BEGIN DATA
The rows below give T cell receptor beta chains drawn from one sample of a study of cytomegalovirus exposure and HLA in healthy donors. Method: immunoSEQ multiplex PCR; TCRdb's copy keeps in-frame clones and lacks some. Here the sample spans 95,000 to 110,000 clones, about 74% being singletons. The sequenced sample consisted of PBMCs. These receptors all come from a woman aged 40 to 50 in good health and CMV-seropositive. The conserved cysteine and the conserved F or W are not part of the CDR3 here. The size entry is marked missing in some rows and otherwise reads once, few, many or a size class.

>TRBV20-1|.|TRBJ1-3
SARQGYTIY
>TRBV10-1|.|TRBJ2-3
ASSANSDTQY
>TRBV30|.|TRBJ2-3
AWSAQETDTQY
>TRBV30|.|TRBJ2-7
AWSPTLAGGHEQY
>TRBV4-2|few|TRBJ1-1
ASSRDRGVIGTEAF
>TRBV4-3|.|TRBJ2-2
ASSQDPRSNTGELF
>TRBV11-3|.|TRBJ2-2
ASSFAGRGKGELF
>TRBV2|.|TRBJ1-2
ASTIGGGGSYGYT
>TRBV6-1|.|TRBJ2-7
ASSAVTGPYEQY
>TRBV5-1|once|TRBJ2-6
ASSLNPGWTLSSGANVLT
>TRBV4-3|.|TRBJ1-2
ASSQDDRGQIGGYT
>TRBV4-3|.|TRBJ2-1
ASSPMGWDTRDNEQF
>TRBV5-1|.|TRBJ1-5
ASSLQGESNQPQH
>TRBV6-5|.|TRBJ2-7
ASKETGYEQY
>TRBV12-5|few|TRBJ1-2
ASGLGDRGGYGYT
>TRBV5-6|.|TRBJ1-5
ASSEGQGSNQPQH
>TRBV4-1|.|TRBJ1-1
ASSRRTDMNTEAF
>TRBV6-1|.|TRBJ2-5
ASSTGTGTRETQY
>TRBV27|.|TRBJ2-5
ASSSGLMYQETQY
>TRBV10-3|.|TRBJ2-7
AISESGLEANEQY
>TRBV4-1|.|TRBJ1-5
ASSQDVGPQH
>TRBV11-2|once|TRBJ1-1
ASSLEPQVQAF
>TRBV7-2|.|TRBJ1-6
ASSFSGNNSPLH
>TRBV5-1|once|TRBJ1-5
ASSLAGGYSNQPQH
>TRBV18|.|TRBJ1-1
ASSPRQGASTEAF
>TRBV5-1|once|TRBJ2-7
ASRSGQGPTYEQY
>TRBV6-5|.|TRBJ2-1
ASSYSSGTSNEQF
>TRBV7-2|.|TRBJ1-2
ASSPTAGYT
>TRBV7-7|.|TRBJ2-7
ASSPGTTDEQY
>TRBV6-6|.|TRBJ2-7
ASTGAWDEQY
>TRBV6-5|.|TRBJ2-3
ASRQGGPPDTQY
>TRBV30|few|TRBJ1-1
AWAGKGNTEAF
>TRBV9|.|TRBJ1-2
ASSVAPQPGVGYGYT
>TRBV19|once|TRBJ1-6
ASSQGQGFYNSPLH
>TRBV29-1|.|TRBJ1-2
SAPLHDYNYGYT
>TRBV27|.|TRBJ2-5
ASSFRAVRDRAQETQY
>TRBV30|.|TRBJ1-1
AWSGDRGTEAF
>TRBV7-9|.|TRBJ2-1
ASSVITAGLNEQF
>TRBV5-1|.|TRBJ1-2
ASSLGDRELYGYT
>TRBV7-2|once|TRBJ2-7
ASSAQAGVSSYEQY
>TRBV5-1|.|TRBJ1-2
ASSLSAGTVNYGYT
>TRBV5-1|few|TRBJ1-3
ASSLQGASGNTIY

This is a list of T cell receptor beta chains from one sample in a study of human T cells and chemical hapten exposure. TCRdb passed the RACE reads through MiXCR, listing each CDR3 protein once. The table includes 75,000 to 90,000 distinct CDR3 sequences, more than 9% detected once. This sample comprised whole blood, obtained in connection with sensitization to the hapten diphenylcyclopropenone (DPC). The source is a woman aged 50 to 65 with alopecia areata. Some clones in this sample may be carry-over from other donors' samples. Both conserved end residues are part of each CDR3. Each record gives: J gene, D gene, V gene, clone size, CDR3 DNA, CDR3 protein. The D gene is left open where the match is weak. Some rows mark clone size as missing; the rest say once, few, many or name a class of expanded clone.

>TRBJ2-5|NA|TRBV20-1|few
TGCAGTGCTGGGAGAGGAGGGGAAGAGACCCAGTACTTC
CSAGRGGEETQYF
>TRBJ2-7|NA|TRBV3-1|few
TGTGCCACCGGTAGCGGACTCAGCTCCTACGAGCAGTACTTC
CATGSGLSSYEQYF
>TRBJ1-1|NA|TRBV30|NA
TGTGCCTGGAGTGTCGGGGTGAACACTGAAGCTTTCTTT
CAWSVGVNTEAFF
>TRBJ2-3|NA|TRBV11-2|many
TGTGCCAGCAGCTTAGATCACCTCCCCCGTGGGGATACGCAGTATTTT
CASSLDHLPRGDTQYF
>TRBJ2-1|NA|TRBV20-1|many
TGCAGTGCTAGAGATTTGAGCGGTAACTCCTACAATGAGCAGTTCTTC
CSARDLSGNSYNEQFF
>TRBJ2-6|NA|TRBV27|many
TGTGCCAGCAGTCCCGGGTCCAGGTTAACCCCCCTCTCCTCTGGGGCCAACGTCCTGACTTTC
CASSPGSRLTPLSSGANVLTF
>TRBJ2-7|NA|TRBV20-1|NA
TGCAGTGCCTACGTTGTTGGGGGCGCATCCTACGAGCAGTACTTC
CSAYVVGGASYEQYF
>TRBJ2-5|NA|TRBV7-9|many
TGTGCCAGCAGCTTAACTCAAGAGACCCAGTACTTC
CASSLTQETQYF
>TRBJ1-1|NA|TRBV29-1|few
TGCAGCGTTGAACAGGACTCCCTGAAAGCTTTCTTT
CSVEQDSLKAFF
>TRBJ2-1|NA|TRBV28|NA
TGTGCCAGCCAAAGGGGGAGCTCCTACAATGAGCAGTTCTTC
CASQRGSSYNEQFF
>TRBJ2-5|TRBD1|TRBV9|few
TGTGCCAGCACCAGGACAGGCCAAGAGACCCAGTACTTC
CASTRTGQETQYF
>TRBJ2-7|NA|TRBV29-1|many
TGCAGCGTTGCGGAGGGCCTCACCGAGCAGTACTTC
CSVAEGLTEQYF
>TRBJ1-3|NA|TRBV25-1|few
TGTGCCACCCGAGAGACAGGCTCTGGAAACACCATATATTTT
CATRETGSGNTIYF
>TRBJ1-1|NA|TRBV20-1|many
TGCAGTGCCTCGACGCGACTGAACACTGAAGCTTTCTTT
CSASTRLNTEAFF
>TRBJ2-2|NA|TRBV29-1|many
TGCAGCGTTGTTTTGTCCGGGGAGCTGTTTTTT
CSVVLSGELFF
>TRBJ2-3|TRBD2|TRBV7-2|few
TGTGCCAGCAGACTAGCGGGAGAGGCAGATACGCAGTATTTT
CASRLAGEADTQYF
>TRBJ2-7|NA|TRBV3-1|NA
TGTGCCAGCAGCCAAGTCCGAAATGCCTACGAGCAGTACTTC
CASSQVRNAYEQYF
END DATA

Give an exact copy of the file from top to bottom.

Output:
The rows below give T cell receptor beta chains drawn from one sample of a study of cytomegalovirus exposure and HLA in healthy donors. Method: immunoSEQ multiplex PCR; TCRdb's copy keeps in-frame clones and lacks some. Here the sample spans 95,000 to 110,000 clones, about 74% being singletons. The sequenced sample consisted of PBMCs. These receptors all come from a woman aged 40 to 50 in good health and CMV-seropositive. The conserved cysteine and the conserved F or W are not part of the CDR3 here. The size entry is marked missing in some rows and otherwise reads once, few, many or a size class.

>TRBV20-1|.|TRBJ1-3
SARQGYTIY
>TRBV10-1|.|TRBJ2-3
ASSANSDTQY
>TRBV30|.|TRBJ2-3
AWSAQETDTQY
>TRBV30|.|TRBJ2-7
AWSPTLAGGHEQY
>TRBV4-2|few|TRBJ1-1
ASSRDRGVIGTEAF
>TRBV4-3|.|TRBJ2-2
ASSQDPRSNTGELF
>TRBV11-3|.|TRBJ2-2
ASSFAGRGKGELF
>TRBV2|.|TRBJ1-2
ASTIGGGGSYGYT
>TRBV6-1|.|TRBJ2-7
ASSAVTGPYEQY
>TRBV5-1|once|TRBJ2-6
ASSLNPGWTLSSGANVLT
>TRBV4-3|.|TRBJ1-2
ASSQDDRGQIGGYT
>TRBV4-3|.|TRBJ2-1
ASSPMGWDTRDNEQF
>TRBV5-1|.|TRBJ1-5
ASSLQGESNQPQH
>TRBV6-5|.|TRBJ2-7
ASKETGYEQY
>TRBV12-5|few|TRBJ1-2
ASGLGDRGGYGYT
>TRBV5-6|.|TRBJ1-5
ASSEGQGSNQPQH
>TRBV4-1|.|TRBJ1-1
ASSRRTDMNTEAF
>TRBV6-1|.|TRBJ2-5
ASSTGTGTRETQY
>TRBV27|.|TRBJ2-5
ASSSGLMYQETQY
>TRBV10-3|.|TRBJ2-7
AISESGLEANEQY
>TRBV4-1|.|TRBJ1-5
ASSQDVGPQH
>TRBV11-2|once|TRBJ1-1
ASSLEPQVQAF
>TRBV7-2|.|TRBJ1-6
ASSFSGNNSPLH
>TRBV5-1|once|TRBJ1-5
ASSLAGGYSNQPQH
>TRBV18|.|TRBJ1-1
ASSPRQGASTEAF
>TRBV5-1|once|TRBJ2-7
ASRSGQGPTYEQY
>TRBV6-5|.|TRBJ2-1
ASSYSSGTSNEQF
>TRBV7-2|.|TRBJ1-2
ASSPTAGYT
>TRBV7-7|.|TRBJ2-7
ASSPGTTDEQY
>TRBV6-6|.|TRBJ2-7
ASTGAWDEQY
>TRBV6-5|.|TRBJ2-3
ASRQGGPPDTQY
>TRBV30|few|TRBJ1-1
AWAGKGNTEAF
>TRBV9|.|TRBJ1-2
ASSVAPQPGVGYGYT
>TRBV19|once|TRBJ1-6
ASSQGQGFYNSPLH
>TRBV29-1|.|TRBJ1-2
SAPLHDYNYGYT
>TRBV27|.|TRBJ2-5
ASSFRAVRDRAQETQY
>TRBV30|.|TRBJ1-1
AWSGDRGTEAF
>TRBV7-9|.|TRBJ2-1
ASSVITAGLNEQF
>TRBV5-1|.|TRBJ1-2
ASSLGDRELYGYT
>TRBV7-2|once|TRBJ2-7
ASSAQAGVSSYEQY
>TRBV5-1|.|TRBJ1-2
ASSLSAGTVNYGYT
>TRBV5-1|few|TRBJ1-3
ASSLQGASGNTIY

This is a list of T cell receptor beta chains from one sample in a study of human T cells and chemical hapten exposure. TCRdb passed the RACE reads through MiXCR, listing each CDR3 protein once. The table includes 75,000 to 90,000 distinct CDR3 sequences, more than 9% detected once. This sample comprised whole blood, obtained in connection with sensitization to the hapten diphenylcyclopropenone (DPC). The source is a woman aged 50 to 65 with alopecia areata. Some clones in this sample may be carry-over from other donors' samples. Both conserved end residues are part of each CDR3. Each record gives: J gene, D gene, V gene, clone size, CDR3 DNA, CDR3 protein. The D gene is left open where the match is weak. Some rows mark clone size as missing; the rest say once, few, many or name a class of expanded clone.

>TRBJ2-5|NA|TRBV20-1|few
TGCAGTGCTGGGAGAGGAGGGGAAGAGACCCAGTACTTC
CSAGRGGEETQYF
>TRBJ2-7|NA|TRBV3-1|few
TGTGCCACCGGTAGCGGACTCAGCTCCTACGAGCAGTACTTC
CATGSGLSSYEQYF
>TRBJ1-1|NA|TRBV30|NA
TGTGCCTGGAGTGTCGGGGTGAACACTGAAGCTTTCTTT
CAWSVGVNTEAFF
>TRBJ2-3|NA|TRBV11-2|many
TGTGCCAGCAGCTTAGATCACCTCCCCCGTGGGGATACGCAGTATTTT
CASSLDHLPRGDTQYF
>TRBJ2-1|NA|TRBV20-1|many
TGCAGTGCTAGAGATTTGAGCGGTAACTCCTACAATGAGCAGTTCTTC
CSARDLSGNSYNEQFF
>TRBJ2-6|NA|TRBV27|many
TGTGCCAGCAGTCCCGGGTCCAGGTTAACCCCCCTCTCCTCTGGGGCCAACGTCCTGACTTTC
CASSPGSRLTPLSSGANVLTF
>TRBJ2-7|NA|TRBV20-1|NA
TGCAGTGCCTACGTTGTTGGGGGCGCATCCTACGAGCAGTACTTC
CSAYVVGGASYEQYF
>TRBJ2-5|NA|TRBV7-9|many
TGTGCCAGCAGCTTAACTCAAGAGACCCAGTACTTC
CASSLTQETQYF
>TRBJ1-1|NA|TRBV29-1|few
TGCAGCGTTGAACAGGACTCCCTGAAAGCTTTCTTT
CSVEQDSLKAFF
>TRBJ2-1|NA|TRBV28|NA
TGTGCCAGCCAAAGGGGGAGCTCCTACAATGAGCAGTTCTTC
CASQRGSSYNEQFF
>TRBJ2-5|TRBD1|TRBV9|few
TGTGCCAGCACCAGGACAGGCCAAGAGACCCAGTACTTC
CASTRTGQETQYF
>TRBJ2-7|NA|TRBV29-1|many
TGCAGCGTTGCGGAGGGCCTCACCGAGCAGTACTTC
CSVAEGLTEQYF
>TRBJ1-3|NA|TRBV25-1|few
TGTGCCACCCGAGAGACAGGCTCTGGAAACACCATATATTTT
CATRETGSGNTIYF
>TRBJ1-1|NA|TRBV20-1|many
TGCAGTGCCTCGACGCGACTGAACACTGAAGCTTTCTTT
CSASTRLNTEAFF
>TRBJ2-2|NA|TRBV29-1|many
TGCAGCGTTGTTTTGTCCGGGGAGCTGTTTTTT
CSVVLSGELFF
>TRBJ2-3|TRBD2|TRBV7-2|few
TGTGCCAGCAGACTAGCGGGAGAGGCAGATACGCAGTATTTT
CASRLAGEADTQYF
>TRBJ2-7|NA|TRBV3-1|NA
TGTGCCAGCAGCCAAGTCCGAAATGCCTACGAGCAGTACTTC
CASSQVRNAYEQYF